Cut the sarcophagus in half.Use craft scissors or a crafting blade to carefully cut the sarcophagus in half. First, lay the sarcophagus on its back. Next, carefully make an incision halfway up the side of the sarcophagus. Continue cutting all around the side to create a front half and a back half.
- If needed, use a pencil to draw a guide line around the sides. Follow this line when cutting the sarcophagus.
Paint the sarcophagus.Use acrylic paints to paint the sarcophagus and allow it to dry completely. Use a metallic gold paint for the face and body accents. Use a combination of red, blue, and green for the other parts of the sarcophagus. Consider adding authentic touches to the outside. For example:
- Add black and blue accent stripes along the side.
- Paint on Egyptian symbols, such as the symbol for Anubis.
- Detail small “offerings” by painting depictions of grain, bread, or gold.
Place the mummy back in the sarcophagus.First, cut away and discard the plastic wrapping around the mummy. Next, lay the mummy in the bottom half of the sarcophagus. Place the lid on top to enclose your mummy.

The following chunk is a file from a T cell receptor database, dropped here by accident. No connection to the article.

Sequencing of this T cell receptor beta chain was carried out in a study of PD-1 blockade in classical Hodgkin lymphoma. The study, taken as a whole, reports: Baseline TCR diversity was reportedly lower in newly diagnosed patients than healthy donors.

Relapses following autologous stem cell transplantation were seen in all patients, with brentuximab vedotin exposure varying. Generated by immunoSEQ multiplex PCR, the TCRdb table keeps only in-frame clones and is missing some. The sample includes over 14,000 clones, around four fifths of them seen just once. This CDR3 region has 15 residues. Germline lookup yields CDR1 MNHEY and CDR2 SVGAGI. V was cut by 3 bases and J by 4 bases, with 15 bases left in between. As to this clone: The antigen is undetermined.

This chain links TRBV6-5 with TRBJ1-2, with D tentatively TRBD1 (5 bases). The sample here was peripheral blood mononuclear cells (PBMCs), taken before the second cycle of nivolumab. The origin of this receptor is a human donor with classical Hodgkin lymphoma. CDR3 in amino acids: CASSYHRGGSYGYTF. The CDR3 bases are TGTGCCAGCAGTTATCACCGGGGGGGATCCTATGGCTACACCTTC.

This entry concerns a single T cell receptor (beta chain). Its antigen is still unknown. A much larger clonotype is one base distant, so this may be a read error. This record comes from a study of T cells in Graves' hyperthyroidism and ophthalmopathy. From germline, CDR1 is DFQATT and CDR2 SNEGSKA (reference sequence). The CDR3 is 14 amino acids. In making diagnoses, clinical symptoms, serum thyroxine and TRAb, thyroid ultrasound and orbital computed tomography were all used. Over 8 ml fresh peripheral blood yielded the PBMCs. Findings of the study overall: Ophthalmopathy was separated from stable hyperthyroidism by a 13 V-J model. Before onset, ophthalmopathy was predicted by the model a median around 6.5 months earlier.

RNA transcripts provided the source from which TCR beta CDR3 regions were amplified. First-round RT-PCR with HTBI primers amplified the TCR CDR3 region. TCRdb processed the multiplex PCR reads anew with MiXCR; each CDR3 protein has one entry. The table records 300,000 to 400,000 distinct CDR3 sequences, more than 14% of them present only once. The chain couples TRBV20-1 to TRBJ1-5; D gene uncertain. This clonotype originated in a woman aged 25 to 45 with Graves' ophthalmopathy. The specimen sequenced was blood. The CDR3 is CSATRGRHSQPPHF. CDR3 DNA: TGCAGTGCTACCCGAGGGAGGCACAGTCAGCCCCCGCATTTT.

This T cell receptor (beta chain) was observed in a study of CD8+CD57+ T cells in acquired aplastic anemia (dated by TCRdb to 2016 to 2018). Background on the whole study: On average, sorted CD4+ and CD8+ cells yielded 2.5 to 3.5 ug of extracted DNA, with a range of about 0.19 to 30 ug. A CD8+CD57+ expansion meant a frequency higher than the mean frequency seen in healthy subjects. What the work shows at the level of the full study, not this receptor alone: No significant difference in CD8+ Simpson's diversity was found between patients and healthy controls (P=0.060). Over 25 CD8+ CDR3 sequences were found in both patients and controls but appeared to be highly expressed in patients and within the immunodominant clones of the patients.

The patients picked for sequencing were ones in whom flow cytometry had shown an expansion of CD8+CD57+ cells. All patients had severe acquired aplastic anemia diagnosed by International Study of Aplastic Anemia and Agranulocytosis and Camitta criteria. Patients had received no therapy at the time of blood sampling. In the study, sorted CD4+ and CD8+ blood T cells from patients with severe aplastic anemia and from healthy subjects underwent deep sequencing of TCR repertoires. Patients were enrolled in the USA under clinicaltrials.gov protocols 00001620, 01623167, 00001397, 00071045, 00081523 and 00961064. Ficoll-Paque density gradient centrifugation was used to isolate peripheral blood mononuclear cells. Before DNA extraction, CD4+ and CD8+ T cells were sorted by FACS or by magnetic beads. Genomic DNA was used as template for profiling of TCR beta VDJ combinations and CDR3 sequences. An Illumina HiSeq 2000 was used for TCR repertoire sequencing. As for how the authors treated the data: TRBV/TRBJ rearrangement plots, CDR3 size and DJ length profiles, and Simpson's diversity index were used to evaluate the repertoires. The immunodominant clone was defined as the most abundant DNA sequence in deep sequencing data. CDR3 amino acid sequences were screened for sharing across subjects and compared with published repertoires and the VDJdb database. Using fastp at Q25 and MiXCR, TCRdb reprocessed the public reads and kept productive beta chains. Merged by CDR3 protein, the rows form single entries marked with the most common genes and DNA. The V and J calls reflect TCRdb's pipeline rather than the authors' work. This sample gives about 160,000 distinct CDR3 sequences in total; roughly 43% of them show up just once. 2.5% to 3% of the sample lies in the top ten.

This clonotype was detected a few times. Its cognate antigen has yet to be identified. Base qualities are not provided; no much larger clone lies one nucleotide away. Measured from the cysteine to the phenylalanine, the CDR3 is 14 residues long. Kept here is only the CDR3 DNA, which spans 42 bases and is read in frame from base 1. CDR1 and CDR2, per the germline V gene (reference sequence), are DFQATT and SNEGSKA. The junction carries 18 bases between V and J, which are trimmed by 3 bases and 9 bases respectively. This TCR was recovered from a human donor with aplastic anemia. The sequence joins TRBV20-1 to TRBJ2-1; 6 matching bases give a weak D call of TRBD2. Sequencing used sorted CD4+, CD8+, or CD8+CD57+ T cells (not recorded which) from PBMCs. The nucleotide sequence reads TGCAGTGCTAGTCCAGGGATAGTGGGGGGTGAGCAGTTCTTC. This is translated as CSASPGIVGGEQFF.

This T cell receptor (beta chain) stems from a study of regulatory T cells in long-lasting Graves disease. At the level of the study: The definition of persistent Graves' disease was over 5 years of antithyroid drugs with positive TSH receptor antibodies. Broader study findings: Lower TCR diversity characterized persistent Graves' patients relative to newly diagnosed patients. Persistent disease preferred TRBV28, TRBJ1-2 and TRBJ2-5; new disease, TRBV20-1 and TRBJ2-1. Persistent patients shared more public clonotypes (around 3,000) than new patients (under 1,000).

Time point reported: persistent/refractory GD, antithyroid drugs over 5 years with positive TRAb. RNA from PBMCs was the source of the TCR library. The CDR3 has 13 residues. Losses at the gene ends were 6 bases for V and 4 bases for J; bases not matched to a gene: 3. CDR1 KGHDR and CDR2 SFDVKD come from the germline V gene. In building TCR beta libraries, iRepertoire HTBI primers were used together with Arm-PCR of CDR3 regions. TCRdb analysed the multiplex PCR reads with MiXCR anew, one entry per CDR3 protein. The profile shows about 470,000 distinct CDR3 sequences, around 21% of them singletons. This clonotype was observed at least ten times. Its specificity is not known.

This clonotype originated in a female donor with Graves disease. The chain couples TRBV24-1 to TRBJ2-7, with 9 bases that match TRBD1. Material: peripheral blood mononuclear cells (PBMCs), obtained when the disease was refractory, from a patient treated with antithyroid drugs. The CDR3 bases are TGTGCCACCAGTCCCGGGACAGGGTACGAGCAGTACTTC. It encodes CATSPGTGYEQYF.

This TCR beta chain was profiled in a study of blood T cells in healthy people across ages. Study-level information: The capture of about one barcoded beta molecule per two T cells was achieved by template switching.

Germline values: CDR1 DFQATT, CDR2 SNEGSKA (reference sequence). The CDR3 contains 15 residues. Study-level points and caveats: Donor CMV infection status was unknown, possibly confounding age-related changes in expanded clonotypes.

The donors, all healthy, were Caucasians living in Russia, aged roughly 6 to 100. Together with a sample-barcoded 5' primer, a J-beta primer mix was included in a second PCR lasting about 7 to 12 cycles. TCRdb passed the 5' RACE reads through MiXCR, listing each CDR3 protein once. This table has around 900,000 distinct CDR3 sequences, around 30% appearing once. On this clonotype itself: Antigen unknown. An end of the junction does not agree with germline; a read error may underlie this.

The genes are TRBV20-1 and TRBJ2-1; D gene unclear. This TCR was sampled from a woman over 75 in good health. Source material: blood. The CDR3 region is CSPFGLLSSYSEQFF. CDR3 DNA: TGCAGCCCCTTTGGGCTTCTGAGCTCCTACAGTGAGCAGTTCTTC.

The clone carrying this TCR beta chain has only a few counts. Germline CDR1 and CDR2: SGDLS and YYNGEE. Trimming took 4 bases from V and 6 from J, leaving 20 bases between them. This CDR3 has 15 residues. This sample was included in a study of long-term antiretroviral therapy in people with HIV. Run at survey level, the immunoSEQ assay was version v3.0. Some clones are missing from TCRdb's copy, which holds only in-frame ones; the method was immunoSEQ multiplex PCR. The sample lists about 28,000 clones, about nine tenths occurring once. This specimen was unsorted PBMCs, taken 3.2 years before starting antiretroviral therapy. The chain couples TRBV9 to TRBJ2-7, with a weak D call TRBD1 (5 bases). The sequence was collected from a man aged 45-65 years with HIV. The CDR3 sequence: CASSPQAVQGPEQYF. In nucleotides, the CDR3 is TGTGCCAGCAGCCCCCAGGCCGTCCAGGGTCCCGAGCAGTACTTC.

Embalming a Mummy in Ancient Egypt
Wash the Pharaoh’s body.Clean the body with palm wine to remove any dirt or debris. Next, rinse the sticky palm wine away with water from the Nile river. This water is considered sacred and will purify the Pharaoh’s body.
Remove the internal organs.Make an incision on the Pharaoh’s side, just under the rib cage. Remove the stomach, intestines, liver, and lungs. Set these sacred organs aside. Next, use a hook to remove the brain through the nose. Discard this organ.
Embalm the sacred organs.Place the sacred organs in ornate, decorative jars. Fill these jars with embalming fluid or natron, a naturally occurring combination of baking soda and salt. This will preserve the organs for use in the afterlife. The heads of the jars depict: